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The National Scholastic Chess Foundation’s founding director is FIDE Master Sunil Weeramantry, a nationally acclaimed instructor with over 45 years’ experience teaching and developing award-winning programs. 

Sunil Weeramantry is a pioneer in the field of curricular chess instruction. Recognized as the 2005 Chess Educator of the Year by the University of Texas at Dallas, he has been instrumental in integrating chess into the classroom. In 2019, Sunil celebrated his 40th anniversary leading the chess program at Hunter College Campus Schools.

A tireless promoter of the transformative potential of chess in education and within communities, Sunil is also a distinguished chess player and coach, and a champion of competitive chess throughout America. 

Executive Director Sunil Weeramantry

player & Coach

A two-time New York State Chess Champion (1975 and 2001), Sunil played his first tournament in 1958. He says his greatest achievement as a player was taking 4th place on Board 1 playing for Sri Lanka at the 23rd World Chess Olympiad in Buenos Aires, Argentina in 1978. Sunil is still an active competitor, both nationally and internationally.

Sunil is also one of the most successful chess coaches in the United States. He has coached over 200 individual and team champions in national and international youth competitions. Sunil has also coached 12 players to titles of National Master and above, beginning with his very first student. John Jarecki achieved the NM title at the age of 12 in 1981 breaking the record for youngest national master at that time.

His national team champions include Greenwich Country Day School, Hastings-on-Hudson, Hunter, Horace Mann, Solomon Schechter, Speyer, and White Plains. The many titles won by Hunter include three consecutive National High School team titles from 2010 to 2012. Another special event, the 2000 World Schools Chess Championship was won by the Hunter Junior High team.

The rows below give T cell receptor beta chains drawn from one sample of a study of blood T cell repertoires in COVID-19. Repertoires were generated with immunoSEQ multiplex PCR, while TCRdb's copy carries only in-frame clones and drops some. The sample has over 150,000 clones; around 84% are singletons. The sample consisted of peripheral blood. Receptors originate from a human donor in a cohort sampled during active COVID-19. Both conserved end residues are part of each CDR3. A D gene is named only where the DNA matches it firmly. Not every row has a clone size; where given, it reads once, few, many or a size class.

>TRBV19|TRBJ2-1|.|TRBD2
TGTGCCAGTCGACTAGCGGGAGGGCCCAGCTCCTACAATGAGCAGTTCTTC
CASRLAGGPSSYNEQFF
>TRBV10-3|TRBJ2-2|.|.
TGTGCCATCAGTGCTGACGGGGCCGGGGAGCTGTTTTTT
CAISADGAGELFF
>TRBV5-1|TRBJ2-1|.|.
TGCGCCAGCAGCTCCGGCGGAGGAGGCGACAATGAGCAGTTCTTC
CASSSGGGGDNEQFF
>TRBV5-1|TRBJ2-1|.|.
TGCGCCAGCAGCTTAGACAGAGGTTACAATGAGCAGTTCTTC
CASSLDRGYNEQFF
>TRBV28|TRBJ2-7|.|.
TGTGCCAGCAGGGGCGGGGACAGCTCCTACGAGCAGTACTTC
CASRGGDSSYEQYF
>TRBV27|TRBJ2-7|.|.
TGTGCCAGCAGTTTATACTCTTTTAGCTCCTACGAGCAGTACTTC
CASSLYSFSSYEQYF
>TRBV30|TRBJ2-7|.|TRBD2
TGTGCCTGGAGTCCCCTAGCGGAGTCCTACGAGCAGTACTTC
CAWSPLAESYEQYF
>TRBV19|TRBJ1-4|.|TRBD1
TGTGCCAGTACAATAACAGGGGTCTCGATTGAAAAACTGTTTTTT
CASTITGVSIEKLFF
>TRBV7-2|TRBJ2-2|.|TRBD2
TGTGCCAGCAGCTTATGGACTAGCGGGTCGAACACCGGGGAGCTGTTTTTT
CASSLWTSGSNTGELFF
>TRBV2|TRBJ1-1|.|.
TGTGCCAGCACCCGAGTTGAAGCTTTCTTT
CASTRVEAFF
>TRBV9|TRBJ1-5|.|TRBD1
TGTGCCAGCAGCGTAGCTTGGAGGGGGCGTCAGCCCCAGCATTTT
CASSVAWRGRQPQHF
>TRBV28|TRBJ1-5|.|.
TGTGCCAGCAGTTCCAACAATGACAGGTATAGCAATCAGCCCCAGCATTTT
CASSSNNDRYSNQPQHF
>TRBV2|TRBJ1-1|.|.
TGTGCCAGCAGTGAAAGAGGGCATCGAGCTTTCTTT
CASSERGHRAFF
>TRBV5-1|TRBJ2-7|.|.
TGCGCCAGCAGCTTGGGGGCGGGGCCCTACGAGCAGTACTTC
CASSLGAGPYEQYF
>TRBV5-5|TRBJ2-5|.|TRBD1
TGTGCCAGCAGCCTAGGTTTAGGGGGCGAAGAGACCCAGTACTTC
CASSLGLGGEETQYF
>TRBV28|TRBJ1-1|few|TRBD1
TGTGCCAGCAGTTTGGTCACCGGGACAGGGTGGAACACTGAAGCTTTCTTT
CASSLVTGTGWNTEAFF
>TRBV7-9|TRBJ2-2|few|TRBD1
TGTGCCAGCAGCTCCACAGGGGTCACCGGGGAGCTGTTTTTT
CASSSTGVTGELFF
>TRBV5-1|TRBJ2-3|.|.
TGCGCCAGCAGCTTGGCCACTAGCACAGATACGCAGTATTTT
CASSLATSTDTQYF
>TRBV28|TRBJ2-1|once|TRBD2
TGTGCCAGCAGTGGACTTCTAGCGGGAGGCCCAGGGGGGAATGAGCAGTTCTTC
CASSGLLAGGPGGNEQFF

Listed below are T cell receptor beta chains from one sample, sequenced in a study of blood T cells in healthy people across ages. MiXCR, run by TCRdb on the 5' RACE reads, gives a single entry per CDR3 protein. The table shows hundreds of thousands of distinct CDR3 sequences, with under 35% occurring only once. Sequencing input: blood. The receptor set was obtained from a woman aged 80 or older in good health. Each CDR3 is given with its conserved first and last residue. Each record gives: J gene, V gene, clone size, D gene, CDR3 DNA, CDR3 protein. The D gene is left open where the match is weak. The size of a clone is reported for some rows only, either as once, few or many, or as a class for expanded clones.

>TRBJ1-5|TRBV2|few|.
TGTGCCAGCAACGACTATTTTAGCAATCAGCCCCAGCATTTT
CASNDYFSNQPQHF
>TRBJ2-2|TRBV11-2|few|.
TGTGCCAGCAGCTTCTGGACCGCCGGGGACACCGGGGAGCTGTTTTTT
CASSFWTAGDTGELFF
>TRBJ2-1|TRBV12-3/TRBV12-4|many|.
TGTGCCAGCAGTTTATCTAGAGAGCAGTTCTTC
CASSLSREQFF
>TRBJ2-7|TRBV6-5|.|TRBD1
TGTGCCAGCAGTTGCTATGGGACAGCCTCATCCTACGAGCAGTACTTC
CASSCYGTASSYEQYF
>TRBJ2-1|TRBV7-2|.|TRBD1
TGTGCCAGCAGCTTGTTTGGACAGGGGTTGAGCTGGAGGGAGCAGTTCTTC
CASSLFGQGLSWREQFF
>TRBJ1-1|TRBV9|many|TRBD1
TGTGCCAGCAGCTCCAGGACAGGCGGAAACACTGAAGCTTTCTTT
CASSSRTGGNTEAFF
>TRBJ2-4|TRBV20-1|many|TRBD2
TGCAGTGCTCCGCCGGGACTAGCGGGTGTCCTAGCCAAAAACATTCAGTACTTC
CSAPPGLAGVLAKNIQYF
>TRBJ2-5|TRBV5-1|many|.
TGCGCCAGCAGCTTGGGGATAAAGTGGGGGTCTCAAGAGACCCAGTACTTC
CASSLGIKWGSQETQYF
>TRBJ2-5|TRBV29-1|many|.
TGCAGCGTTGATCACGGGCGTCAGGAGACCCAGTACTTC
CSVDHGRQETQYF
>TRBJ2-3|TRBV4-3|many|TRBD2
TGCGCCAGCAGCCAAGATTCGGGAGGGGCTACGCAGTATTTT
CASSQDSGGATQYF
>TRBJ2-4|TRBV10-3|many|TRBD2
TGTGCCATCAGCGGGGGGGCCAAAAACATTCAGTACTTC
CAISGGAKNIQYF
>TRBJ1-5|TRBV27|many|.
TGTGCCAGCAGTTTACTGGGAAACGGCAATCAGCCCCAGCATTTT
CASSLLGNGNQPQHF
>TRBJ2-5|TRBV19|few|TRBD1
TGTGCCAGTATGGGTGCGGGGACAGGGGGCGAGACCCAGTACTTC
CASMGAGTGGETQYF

Sunil has coached Team USA at the World Youth Chess Championships on several occasions. Many of his students have medaled at this event, among them John Viloria, who won two consecutive gold medals (1987 and 1988), Susan Urminska, Yvonne Krawiec, and Jessica Ambats (two golds and a silver in 1987), and Sunil’s stepson Hikaru Nakamura, who won a silver medal in 2001. Hikaru went on to become the youngest American Grandmaster (2003), a five-time U.S. Chess Champion, and one of the world’s elite players.


Sunil served as the first Chairman of the US Chess Federation’s Committee on Chess in Education from 1990 to 2000, and produced Chess in Education workshops across the country. These events featured such distinguished speakers as noted Hungarian psychologist Dr. Laszlo Polgar, and Dr. Robert Ferguson, who conducted the first federally-funded study on the benefits of chess in the United States. In 1998, Sunil coordinated a Symposium on Chess in Education in the United States Senate with Senator Carl Levin as the keynote speaker.

An appointed member of the USCF Scholastic Committee from 1986 to the present, Sunil was elected co-chair of the Scholastic Council for multiple two-year terms between 2012 and 2022. For his work in scholastic chess, he received the Meritorious Service Award in 1986 and 2004, and the Scholastic Service Award in 1998. In 2022, Sunil received the USCF’s Distinguished Service Award.


Sunil is the author, with Ed Eusebi, of the best-selling chess book, Best Lessons of a Chess Coach. First published in 1993, a new Extended Edition from Mongoose Press was released September 1, 2020.

He is also co-author of Great Moves: Learning Chess Through History, a blended learning textbook that helps students improve at chess while being exposed to the game’s cultural development. The book was released in November 2017 by Mongoose Press.

In addition, Sunil has developed a teacher training workshop that has helped over 700 teachers, police and other professionals working with children to bring chess to their classrooms and community programs.